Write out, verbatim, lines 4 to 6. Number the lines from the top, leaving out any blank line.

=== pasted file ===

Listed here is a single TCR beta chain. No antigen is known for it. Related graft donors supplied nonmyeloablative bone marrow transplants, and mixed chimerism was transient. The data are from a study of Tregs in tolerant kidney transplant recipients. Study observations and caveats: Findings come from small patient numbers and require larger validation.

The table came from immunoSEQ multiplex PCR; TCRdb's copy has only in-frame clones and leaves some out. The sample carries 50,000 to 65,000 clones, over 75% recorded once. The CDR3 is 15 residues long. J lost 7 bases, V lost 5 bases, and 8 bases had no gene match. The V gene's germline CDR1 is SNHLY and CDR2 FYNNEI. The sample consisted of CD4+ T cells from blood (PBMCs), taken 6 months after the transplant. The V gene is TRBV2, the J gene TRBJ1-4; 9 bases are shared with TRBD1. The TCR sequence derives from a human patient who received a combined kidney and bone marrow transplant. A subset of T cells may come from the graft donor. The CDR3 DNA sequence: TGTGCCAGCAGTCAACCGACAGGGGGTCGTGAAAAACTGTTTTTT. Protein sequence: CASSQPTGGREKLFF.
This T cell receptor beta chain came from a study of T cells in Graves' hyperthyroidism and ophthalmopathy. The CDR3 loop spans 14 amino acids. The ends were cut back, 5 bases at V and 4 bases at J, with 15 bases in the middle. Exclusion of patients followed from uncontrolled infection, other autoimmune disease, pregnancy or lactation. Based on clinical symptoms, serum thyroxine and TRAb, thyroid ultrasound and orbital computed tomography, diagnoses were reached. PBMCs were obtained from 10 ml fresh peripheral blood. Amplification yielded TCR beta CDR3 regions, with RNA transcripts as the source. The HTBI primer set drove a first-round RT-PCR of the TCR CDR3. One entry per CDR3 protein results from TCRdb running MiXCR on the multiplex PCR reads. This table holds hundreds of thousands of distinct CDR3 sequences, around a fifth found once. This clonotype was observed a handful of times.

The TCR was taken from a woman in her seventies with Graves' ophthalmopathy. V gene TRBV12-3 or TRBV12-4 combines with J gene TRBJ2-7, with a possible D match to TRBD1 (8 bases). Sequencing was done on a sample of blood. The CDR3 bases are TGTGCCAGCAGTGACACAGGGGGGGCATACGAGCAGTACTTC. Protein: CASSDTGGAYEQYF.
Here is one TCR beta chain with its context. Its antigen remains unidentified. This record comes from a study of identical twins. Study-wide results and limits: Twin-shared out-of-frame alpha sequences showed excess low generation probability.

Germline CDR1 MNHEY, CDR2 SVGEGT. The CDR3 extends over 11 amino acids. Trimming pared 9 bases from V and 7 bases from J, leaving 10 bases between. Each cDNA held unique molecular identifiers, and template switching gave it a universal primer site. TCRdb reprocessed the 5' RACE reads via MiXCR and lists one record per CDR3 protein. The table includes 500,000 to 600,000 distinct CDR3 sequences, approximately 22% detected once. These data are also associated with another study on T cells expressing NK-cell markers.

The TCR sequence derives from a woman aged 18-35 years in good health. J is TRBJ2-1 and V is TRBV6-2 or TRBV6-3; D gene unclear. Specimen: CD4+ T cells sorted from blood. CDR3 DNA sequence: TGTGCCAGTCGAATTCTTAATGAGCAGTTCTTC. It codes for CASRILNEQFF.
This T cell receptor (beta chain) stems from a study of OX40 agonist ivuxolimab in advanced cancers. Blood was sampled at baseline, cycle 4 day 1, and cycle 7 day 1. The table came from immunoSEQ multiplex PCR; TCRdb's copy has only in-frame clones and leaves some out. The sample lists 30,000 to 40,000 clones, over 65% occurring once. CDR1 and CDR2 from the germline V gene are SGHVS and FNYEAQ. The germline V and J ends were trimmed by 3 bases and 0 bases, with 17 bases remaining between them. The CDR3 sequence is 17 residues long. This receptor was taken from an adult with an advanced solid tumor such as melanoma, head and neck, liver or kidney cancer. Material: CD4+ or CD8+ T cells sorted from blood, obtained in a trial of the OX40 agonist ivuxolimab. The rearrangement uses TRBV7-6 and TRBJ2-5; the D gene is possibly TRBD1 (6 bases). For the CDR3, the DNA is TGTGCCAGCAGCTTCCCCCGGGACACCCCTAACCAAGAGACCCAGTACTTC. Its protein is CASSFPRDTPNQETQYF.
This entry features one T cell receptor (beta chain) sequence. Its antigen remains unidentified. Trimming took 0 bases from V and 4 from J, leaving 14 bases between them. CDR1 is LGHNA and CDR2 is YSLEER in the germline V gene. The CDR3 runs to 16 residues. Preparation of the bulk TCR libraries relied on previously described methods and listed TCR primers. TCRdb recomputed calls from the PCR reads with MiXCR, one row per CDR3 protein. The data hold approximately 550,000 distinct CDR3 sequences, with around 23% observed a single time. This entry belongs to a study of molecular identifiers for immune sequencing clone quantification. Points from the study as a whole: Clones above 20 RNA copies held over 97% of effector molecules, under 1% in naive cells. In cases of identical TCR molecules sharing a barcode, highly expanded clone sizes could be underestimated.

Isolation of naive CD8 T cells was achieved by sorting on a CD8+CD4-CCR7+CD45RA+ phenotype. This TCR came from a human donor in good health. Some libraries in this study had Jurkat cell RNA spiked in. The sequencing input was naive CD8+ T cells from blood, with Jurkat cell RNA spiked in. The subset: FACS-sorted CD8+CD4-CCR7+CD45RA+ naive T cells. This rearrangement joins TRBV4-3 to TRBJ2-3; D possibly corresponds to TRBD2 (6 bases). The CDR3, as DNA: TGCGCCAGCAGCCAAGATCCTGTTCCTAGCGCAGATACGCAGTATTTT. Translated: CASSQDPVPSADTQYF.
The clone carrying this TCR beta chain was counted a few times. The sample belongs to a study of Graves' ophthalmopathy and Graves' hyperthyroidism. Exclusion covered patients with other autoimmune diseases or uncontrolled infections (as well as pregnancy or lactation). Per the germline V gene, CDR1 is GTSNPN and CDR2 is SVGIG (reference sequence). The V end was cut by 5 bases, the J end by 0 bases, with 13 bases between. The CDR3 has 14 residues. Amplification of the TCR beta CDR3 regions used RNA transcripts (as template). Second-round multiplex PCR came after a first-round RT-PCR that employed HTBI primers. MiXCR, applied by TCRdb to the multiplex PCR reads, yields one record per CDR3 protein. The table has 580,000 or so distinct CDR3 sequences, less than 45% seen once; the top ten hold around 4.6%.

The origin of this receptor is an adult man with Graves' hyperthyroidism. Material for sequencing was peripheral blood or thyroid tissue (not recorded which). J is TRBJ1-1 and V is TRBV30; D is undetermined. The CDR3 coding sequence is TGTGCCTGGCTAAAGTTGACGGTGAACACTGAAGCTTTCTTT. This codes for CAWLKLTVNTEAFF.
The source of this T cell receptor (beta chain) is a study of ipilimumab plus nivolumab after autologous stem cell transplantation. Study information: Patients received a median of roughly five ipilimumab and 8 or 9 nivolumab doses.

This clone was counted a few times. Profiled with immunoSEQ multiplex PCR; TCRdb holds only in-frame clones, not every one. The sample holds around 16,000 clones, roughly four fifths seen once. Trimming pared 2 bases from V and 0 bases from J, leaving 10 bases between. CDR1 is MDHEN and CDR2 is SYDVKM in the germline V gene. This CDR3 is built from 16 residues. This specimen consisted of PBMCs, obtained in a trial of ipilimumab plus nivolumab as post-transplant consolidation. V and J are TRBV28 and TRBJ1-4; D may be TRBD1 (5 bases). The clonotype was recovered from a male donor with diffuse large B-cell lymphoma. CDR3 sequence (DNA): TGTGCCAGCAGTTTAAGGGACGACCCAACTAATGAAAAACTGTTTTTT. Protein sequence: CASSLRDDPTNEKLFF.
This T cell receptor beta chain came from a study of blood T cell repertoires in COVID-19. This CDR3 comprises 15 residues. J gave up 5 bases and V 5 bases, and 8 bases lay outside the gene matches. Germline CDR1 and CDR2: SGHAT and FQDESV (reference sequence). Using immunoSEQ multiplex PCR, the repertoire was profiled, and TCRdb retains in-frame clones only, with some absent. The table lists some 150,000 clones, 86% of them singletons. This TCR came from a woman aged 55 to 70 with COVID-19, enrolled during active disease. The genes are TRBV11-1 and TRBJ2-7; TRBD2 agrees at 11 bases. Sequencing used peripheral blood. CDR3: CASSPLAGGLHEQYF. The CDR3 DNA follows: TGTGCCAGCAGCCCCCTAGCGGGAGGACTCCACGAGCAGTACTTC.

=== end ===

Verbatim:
The TCR was taken from a woman in her seventies with Graves' ophthalmopathy. V gene TRBV12-3 or TRBV12-4 combines with J gene TRBJ2-7, with a possible D match to TRBD1 (8 bases). Sequencing was done on a sample of blood. The CDR3 bases are TGTGCCAGCAGTGACACAGGGGGGGCATACGAGCAGTACTTC. Protein: CASSDTGGAYEQYF.
Here is one TCR beta chain with its context. Its antigen remains unidentified. This record comes from a study of identical twins. Study-wide results and limits: Twin-shared out-of-frame alpha sequences showed excess low generation probability.

Germline CDR1 MNHEY, CDR2 SVGEGT. The CDR3 extends over 11 amino acids. Trimming pared 9 bases from V and 7 bases from J, leaving 10 bases between. Each cDNA held unique molecular identifiers, and template switching gave it a universal primer site. TCRdb reprocessed the 5' RACE reads via MiXCR and lists one record per CDR3 protein. The table includes 500,000 to 600,000 distinct CDR3 sequences, approximately 22% detected once. These data are also associated with another study on T cells expressing NK-cell markers.